Monument of the Discoveries

Lisbon, Portugal’s capital, is a city where history meets modernity effortlessly. One iconic symbol of this blend is the Padrão dos Descobrimentos, a grand structure celebrating Portugal’s Age of Discovery. This impressive monument, located by the Tagus River, pays tribute to Portugal’s maritime legacy, making history and architecture come alive.

History

The history of the Padrão dos Descobrimentos dates back to the early 16th century. At that time, Portuguese explorers, led by famous names like Vasco da Gama and Ferdinand Magellan, were venturing into unknown territories and establishing vital trade routes. This period reshaped the world’s understanding of geography.

However, the monument itself was only built centuries later during the dictatorship. Known as the Padrão dos Descobrimentos, which translates to the “Monument to the Discoveries,” it was designed by architect Cottinelli Telmo and sculptor Leopoldo de Almeida during the Estado Novo dictatorship. Initially created as a temporary exhibit for the Portuguese World Exhibition in 1940, it was later reconstructed in a more permanent form in 1960.

Many argue that the monuments represent the glorification of Portuguese exploration and colonialism and some argue more context should be given to the historical period it represents and the atrocities committed.

Architecture

The Padrão dos Descobrimentos is not just a historical monument; it is a masterpiece of modernist architecture. Its striking design reflects the aesthetic of the Portuguese Discoveries and the forward-thinking spirit of the 20th century.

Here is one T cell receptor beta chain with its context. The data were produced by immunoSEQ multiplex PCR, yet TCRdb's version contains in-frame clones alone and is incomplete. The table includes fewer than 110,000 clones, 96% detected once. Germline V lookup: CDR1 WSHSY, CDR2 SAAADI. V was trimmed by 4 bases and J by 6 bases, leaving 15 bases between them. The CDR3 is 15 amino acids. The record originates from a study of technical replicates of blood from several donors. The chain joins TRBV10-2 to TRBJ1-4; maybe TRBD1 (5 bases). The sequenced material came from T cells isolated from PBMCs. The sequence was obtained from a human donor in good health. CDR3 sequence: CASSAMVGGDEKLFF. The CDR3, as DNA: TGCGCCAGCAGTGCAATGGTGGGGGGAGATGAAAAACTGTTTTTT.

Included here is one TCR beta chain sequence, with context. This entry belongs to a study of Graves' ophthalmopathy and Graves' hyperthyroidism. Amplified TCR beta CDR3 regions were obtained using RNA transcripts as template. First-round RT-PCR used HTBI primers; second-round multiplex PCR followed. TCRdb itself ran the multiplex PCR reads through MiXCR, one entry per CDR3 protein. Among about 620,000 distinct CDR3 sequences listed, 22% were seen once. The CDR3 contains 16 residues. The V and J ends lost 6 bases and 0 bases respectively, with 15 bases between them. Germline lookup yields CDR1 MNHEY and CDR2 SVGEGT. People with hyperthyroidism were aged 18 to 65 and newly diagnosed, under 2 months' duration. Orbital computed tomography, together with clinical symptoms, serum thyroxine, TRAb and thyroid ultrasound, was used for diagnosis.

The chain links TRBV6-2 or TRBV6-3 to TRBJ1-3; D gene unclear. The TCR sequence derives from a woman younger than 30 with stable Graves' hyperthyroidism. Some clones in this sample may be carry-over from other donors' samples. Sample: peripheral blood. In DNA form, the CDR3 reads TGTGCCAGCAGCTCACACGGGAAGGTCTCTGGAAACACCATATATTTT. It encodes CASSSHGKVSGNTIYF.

It stands at an impressive height of 56 meters (184 feet) and features a viewing platform at the top, offering breathtaking panoramic views of Lisbon and the Tagus River.

The marble pavement surrounding the monument is adorned with a vast, intricate map, showcasing the routes taken by Portuguese explorers during the Age of Discovery. 

This monument pays homage to key figures from the Age of Discovery, featuring a towering statue of Infante Dom Henrique (Henry the Navigator) at the forefront, symbolizing his pivotal role in Portuguese exploration. Surrounding him are 32 additional statues representing explorers, cartographers, artists, and scientists, all of whom played crucial roles in Portugal’s maritime exploits. 

Visiting Times & Tickets

A full ticket for the exhibition, viewpoint, and film costs 10 euros.

It is open from October to February every day from 10 am to 6 pm, as well as from March to September every day from 10 am to 7 pm. It’s closed on January 1st, May 1st, December 24th, 25th and 31st.

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